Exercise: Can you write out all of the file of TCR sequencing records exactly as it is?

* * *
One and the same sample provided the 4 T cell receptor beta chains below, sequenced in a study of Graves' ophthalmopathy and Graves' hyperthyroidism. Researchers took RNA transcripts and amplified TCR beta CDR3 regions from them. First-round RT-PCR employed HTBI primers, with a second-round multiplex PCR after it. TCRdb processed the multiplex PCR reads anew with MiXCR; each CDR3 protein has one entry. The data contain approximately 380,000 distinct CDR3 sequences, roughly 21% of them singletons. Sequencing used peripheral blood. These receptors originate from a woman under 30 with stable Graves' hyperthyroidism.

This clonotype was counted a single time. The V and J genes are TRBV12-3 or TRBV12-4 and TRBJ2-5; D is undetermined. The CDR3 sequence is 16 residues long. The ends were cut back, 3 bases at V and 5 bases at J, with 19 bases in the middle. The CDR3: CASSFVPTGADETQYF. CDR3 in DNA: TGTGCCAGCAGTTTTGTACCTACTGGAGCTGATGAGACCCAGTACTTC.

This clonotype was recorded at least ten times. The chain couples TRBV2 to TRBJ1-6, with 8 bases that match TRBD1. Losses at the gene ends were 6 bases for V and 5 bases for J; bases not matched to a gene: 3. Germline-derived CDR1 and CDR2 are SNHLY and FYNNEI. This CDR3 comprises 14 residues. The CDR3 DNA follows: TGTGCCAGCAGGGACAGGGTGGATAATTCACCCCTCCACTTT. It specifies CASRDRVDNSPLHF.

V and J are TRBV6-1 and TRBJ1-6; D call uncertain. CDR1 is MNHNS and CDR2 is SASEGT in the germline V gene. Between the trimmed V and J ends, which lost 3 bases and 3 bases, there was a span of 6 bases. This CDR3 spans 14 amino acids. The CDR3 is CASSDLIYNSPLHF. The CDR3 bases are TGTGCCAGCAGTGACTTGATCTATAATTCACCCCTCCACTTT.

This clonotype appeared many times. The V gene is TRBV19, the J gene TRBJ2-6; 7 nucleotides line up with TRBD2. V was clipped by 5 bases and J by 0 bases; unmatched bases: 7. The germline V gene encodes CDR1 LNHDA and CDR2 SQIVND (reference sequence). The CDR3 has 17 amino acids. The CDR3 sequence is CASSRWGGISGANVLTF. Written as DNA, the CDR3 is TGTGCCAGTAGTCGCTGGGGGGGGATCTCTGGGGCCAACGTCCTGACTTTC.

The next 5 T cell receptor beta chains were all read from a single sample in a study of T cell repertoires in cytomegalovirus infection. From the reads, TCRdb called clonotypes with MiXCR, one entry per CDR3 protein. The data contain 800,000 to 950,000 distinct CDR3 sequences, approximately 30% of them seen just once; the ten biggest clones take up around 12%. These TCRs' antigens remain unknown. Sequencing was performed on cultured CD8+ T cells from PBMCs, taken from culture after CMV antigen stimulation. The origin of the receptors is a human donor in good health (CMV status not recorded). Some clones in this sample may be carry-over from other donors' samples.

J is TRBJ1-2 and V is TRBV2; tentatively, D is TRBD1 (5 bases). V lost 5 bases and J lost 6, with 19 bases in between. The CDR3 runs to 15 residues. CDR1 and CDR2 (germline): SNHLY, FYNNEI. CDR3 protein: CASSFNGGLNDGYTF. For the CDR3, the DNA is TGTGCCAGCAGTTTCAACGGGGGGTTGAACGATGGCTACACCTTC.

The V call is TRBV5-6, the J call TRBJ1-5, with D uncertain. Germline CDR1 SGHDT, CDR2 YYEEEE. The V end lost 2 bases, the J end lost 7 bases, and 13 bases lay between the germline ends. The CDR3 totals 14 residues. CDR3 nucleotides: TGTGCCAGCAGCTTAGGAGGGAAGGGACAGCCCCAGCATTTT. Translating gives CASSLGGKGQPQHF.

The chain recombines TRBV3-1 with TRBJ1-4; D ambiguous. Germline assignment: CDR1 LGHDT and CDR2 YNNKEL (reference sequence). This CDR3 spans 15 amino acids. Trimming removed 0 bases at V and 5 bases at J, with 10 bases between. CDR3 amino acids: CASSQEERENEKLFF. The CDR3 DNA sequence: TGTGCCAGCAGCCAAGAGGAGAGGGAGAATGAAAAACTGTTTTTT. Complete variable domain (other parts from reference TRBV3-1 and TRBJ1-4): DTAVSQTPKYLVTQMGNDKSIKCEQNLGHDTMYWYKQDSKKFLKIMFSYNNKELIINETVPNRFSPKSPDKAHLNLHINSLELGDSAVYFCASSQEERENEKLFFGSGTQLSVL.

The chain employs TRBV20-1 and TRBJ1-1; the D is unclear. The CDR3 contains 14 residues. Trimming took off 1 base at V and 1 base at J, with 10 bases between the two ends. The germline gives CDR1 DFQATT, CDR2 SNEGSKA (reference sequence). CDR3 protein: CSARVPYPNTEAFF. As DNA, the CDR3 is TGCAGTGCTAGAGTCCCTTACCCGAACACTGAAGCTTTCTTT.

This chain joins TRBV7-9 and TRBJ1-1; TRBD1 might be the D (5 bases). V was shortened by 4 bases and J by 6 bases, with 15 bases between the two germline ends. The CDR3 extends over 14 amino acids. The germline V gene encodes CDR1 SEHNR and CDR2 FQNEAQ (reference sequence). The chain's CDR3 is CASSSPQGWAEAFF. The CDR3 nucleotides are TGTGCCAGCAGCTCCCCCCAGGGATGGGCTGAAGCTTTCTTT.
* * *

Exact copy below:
One and the same sample provided the 4 T cell receptor beta chains below, sequenced in a study of Graves' ophthalmopathy and Graves' hyperthyroidism. Researchers took RNA transcripts and amplified TCR beta CDR3 regions from them. First-round RT-PCR employed HTBI primers, with a second-round multiplex PCR after it. TCRdb processed the multiplex PCR reads anew with MiXCR; each CDR3 protein has one entry. The data contain approximately 380,000 distinct CDR3 sequences, roughly 21% of them singletons. Sequencing used peripheral blood. These receptors originate from a woman under 30 with stable Graves' hyperthyroidism.

This clonotype was counted a single time. The V and J genes are TRBV12-3 or TRBV12-4 and TRBJ2-5; D is undetermined. The CDR3 sequence is 16 residues long. The ends were cut back, 3 bases at V and 5 bases at J, with 19 bases in the middle. The CDR3: CASSFVPTGADETQYF. CDR3 in DNA: TGTGCCAGCAGTTTTGTACCTACTGGAGCTGATGAGACCCAGTACTTC.

This clonotype was recorded at least ten times. The chain couples TRBV2 to TRBJ1-6, with 8 bases that match TRBD1. Losses at the gene ends were 6 bases for V and 5 bases for J; bases not matched to a gene: 3. Germline-derived CDR1 and CDR2 are SNHLY and FYNNEI. This CDR3 comprises 14 residues. The CDR3 DNA follows: TGTGCCAGCAGGGACAGGGTGGATAATTCACCCCTCCACTTT. It specifies CASRDRVDNSPLHF.

V and J are TRBV6-1 and TRBJ1-6; D call uncertain. CDR1 is MNHNS and CDR2 is SASEGT in the germline V gene. Between the trimmed V and J ends, which lost 3 bases and 3 bases, there was a span of 6 bases. This CDR3 spans 14 amino acids. The CDR3 is CASSDLIYNSPLHF. The CDR3 bases are TGTGCCAGCAGTGACTTGATCTATAATTCACCCCTCCACTTT.

This clonotype appeared many times. The V gene is TRBV19, the J gene TRBJ2-6; 7 nucleotides line up with TRBD2. V was clipped by 5 bases and J by 0 bases; unmatched bases: 7. The germline V gene encodes CDR1 LNHDA and CDR2 SQIVND (reference sequence). The CDR3 has 17 amino acids. The CDR3 sequence is CASSRWGGISGANVLTF. Written as DNA, the CDR3 is TGTGCCAGTAGTCGCTGGGGGGGGATCTCTGGGGCCAACGTCCTGACTTTC.

The next 5 T cell receptor beta chains were all read from a single sample in a study of T cell repertoires in cytomegalovirus infection. From the reads, TCRdb called clonotypes with MiXCR, one entry per CDR3 protein. The data contain 800,000 to 950,000 distinct CDR3 sequences, approximately 30% of them seen just once; the ten biggest clones take up around 12%. These TCRs' antigens remain unknown. Sequencing was performed on cultured CD8+ T cells from PBMCs, taken from culture after CMV antigen stimulation. The origin of the receptors is a human donor in good health (CMV status not recorded). Some clones in this sample may be carry-over from other donors' samples.

J is TRBJ1-2 and V is TRBV2; tentatively, D is TRBD1 (5 bases). V lost 5 bases and J lost 6, with 19 bases in between. The CDR3 runs to 15 residues. CDR1 and CDR2 (germline): SNHLY, FYNNEI. CDR3 protein: CASSFNGGLNDGYTF. For the CDR3, the DNA is TGTGCCAGCAGTTTCAACGGGGGGTTGAACGATGGCTACACCTTC.

The V call is TRBV5-6, the J call TRBJ1-5, with D uncertain. Germline CDR1 SGHDT, CDR2 YYEEEE. The V end lost 2 bases, the J end lost 7 bases, and 13 bases lay between the germline ends. The CDR3 totals 14 residues. CDR3 nucleotides: TGTGCCAGCAGCTTAGGAGGGAAGGGACAGCCCCAGCATTTT. Translating gives CASSLGGKGQPQHF.

The chain recombines TRBV3-1 with TRBJ1-4; D ambiguous. Germline assignment: CDR1 LGHDT and CDR2 YNNKEL (reference sequence). This CDR3 spans 15 amino acids. Trimming removed 0 bases at V and 5 bases at J, with 10 bases between. CDR3 amino acids: CASSQEERENEKLFF. The CDR3 DNA sequence: TGTGCCAGCAGCCAAGAGGAGAGGGAGAATGAAAAACTGTTTTTT. Complete variable domain (other parts from reference TRBV3-1 and TRBJ1-4): DTAVSQTPKYLVTQMGNDKSIKCEQNLGHDTMYWYKQDSKKFLKIMFSYNNKELIINETVPNRFSPKSPDKAHLNLHINSLELGDSAVYFCASSQEERENEKLFFGSGTQLSVL.

The chain employs TRBV20-1 and TRBJ1-1; the D is unclear. The CDR3 contains 14 residues. Trimming took off 1 base at V and 1 base at J, with 10 bases between the two ends. The germline gives CDR1 DFQATT, CDR2 SNEGSKA (reference sequence). CDR3 protein: CSARVPYPNTEAFF. As DNA, the CDR3 is TGCAGTGCTAGAGTCCCTTACCCGAACACTGAAGCTTTCTTT.

This chain joins TRBV7-9 and TRBJ1-1; TRBD1 might be the D (5 bases). V was shortened by 4 bases and J by 6 bases, with 15 bases between the two germline ends. The CDR3 extends over 14 amino acids. The germline V gene encodes CDR1 SEHNR and CDR2 FQNEAQ (reference sequence). The chain's CDR3 is CASSSPQGWAEAFF. The CDR3 nucleotides are TGTGCCAGCAGCTCCCCCCAGGGATGGGCTGAAGCTTTCTTT.